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Publication numberUS3509454 A
Publication typeGrant
Publication dateApr 28, 1970
Filing dateOct 19, 1965
Priority dateOct 28, 1964
Also published asDE1213210B
Publication numberUS 3509454 A, US 3509454A, US-A-3509454, US3509454 A, US3509454A
InventorsGossel Dieter
Original AssigneePhilips Corp
Export CitationBiBTeX, EndNote, RefMan
External Links: USPTO, USPTO Assignment, Espacenet
Apparatus for tuning musical instruments
US 3509454 A
Abstract  available in
Previous page
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Claims  available in
Description  (OCR text may contain errors)

April 2s, 1970 .0; IGOYS'SEL 3,509,454


Fllq. 7




A iil28, 1970 Q O SS'EL 3,509,454

APPARATUS FOR TUNING MUSICAL INSTRUMENTS Filed Oct. 19, 1965 4 Sheets-Sheet z A B Q f k f/2 f/4 I49 U UV 6 Um Uc INVENTOR. DIETER GOSSEL BY w l s i" AGEN April 28, 1970 D. GOSSEL 3,

APPARATUS'FOR TUNING MUSICAL INSTRUMENTS Filed Oct. 19. 1965 4 Sheets-Sheet 5 Fig.4a

c 7 a t INVENTOR. DIETER GOSSEL BY w K15? AGE April 28, 1970 D. GOSSEL 3, 5

v APPARATUS FOR TUNING MUSICAL INSTRUMENTS Filed Oct. 19, 1965 4 Sheets-Sheet 4 DIETER GOSSEL BY M AGENT United States Patent Int. Cl. Gtin 23/14 US. Cl. 32479 4 Claims ABSTRACT OF THE DISCLOSURE Apparatus for tuning musical instruments which uses a digital divider to produce two frequencies which differ by one musical half tone. The resultant frequencies are compared in a phase sensitive comparator which optically indicates the frequency differences.

Musical instruments having a series of selectable tones are known, for example key instruments.

Since for reasons of structure and technique of playing such instruments can have only a limited series of tones which may be played it is necessary to have a program according to which individual tones may be selected. Several such selection programs are known. They are exemplified in the various musical systems or tunings, substantially the pythagoreic tuning, the natural tuning, the mean-tone temperament and the equal temperament.

The equal-tempered musical system is used today in substantially any key instrument. The circle of quints is closed by relatively equal tones, tempered quints. The tempering consists in the uniform distribution of the ratio (531,44l:524,288) indicated as the pythagoreic comma, which is the residue of seven pure octaves, over the twelve quints. That is to say, the equal-tempered quint is diminished by only one twelfth pythagoreic comma (-l001) relative to the pure quint. The advantage of the closure of the circle of quints (unlimited continuous possibility of modulation) is obtained at the expense of comparatively shrill major thirds and muted minor thirds.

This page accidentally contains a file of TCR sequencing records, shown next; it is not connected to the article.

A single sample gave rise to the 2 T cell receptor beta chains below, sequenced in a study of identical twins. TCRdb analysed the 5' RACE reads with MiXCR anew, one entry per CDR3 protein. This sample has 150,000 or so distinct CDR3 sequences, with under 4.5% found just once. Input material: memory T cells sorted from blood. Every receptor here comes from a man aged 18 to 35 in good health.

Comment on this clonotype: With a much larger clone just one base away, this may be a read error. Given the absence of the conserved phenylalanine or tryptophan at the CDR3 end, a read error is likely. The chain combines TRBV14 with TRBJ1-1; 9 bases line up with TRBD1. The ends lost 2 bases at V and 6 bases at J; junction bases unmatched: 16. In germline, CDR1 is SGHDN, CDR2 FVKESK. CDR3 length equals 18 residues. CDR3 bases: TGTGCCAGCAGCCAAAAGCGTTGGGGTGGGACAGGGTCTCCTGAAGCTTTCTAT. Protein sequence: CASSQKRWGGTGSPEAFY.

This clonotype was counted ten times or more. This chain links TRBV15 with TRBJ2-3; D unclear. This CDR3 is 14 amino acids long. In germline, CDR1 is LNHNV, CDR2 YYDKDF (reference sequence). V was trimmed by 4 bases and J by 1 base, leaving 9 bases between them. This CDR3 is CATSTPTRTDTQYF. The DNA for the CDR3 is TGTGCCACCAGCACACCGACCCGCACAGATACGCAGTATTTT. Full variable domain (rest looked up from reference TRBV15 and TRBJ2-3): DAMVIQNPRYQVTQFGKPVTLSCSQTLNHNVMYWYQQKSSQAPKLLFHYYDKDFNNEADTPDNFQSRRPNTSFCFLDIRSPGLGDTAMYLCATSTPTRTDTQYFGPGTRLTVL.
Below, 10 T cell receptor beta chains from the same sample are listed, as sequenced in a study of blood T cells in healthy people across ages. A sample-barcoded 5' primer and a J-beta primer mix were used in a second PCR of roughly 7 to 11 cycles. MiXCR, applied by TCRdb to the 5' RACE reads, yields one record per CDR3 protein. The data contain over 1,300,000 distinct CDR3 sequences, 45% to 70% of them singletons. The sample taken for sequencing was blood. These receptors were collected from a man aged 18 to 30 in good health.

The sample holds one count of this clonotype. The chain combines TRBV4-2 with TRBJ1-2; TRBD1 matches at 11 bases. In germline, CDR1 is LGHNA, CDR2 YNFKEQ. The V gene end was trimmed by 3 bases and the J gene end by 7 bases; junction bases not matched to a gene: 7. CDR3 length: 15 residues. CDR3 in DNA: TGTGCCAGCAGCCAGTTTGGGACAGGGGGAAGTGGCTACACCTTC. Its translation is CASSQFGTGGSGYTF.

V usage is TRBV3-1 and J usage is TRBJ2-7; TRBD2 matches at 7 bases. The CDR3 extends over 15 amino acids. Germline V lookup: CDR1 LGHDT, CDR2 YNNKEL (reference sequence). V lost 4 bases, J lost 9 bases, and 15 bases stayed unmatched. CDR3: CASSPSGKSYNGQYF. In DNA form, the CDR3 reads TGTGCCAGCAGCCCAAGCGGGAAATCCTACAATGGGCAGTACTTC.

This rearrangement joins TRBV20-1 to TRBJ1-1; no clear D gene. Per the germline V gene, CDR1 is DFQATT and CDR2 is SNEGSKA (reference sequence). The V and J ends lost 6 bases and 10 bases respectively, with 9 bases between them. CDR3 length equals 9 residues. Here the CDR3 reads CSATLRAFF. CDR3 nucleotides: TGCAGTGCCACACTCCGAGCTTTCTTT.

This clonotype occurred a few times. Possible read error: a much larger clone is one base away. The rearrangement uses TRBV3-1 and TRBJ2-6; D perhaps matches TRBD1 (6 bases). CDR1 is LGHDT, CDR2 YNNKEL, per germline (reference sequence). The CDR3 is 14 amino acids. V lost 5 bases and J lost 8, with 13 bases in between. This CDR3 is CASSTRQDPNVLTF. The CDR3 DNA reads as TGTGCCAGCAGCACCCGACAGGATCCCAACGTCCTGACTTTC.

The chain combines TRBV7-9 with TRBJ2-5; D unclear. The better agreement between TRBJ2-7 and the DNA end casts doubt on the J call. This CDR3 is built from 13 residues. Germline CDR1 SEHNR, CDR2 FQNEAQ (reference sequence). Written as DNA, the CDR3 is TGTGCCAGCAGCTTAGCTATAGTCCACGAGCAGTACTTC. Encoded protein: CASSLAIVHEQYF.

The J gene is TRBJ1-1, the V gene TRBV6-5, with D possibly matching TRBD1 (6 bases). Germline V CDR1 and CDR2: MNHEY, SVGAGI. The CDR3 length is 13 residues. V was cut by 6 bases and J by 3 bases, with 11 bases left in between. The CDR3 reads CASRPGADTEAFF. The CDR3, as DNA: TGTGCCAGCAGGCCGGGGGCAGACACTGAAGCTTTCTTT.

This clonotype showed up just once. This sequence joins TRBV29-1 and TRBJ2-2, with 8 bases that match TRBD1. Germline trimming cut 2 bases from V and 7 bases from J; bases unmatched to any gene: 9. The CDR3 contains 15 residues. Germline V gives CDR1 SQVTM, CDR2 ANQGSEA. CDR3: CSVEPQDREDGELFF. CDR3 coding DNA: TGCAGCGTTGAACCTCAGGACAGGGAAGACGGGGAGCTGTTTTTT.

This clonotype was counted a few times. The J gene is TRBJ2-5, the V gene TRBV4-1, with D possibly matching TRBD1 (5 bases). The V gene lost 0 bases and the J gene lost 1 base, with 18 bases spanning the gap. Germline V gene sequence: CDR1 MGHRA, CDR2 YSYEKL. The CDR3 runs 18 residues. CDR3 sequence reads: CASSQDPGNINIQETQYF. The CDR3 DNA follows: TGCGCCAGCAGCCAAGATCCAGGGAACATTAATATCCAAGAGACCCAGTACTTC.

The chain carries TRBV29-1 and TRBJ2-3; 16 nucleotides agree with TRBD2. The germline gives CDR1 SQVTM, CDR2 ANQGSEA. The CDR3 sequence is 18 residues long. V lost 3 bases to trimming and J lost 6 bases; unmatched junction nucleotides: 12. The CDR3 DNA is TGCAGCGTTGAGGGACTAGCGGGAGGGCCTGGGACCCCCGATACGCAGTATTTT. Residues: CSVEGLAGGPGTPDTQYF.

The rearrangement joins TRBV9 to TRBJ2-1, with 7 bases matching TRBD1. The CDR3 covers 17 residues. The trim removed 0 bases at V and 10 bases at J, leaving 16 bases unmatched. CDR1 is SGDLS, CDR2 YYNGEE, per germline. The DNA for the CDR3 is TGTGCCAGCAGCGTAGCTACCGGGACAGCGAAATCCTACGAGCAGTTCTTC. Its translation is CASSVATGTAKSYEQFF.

The tuning of the oscillators (cords, pipes, tongues, electronic generators) of instruments with fixed tones is usually effected in quint intervals with equal temperament. It is the art of the tuning operator to find the very temperament at which the circle of quints closes after twelve steps. In principle not only the quint but also the fourth, the major seventh and the minor second (half tone) are suitable for tuning. When tuning is effected in half tones the adjustment to the initial octave, which is otherwise always necessary, could even be dispensed with. However, tempering of a dissonant is almost impossible by ear so that the consonant intervals quint and fourth are preferred.

Even in this case correct tuning by ear requires concentration, time and an ear trained for music. It is carried out by a number of experts which nowadays decreases more and more.

The present invention relates to an oscillator for a musical instrument and is characterized in that audible frequencies constituting intervals used in music may be derived from a high-frequency oscillation using switchable digital frequency dividers having predetermined integral ratios of division.

With the new oscillator for a musical instrument it is possible, for example, to construct a tuning device which produces accurate, equal temperament within a very short time. Tuning to the correct pitch is effected by optical means, for example using an indicating instrument, and does not require any training of the tuning operators ear for music. The operation is so simple that such an electronic tuning device may be delivered 'with certain key instruments, as anauxiliary part leaving the occasional tuning to the user. An important application of a tuning device including the new oscillator is with church organs which often require retuning because of the seasonal fluctuations in temperature. Especially with comparatively large-size mechanisms this has hitherto been laborious and time-consuming because of the many different registers and pipes.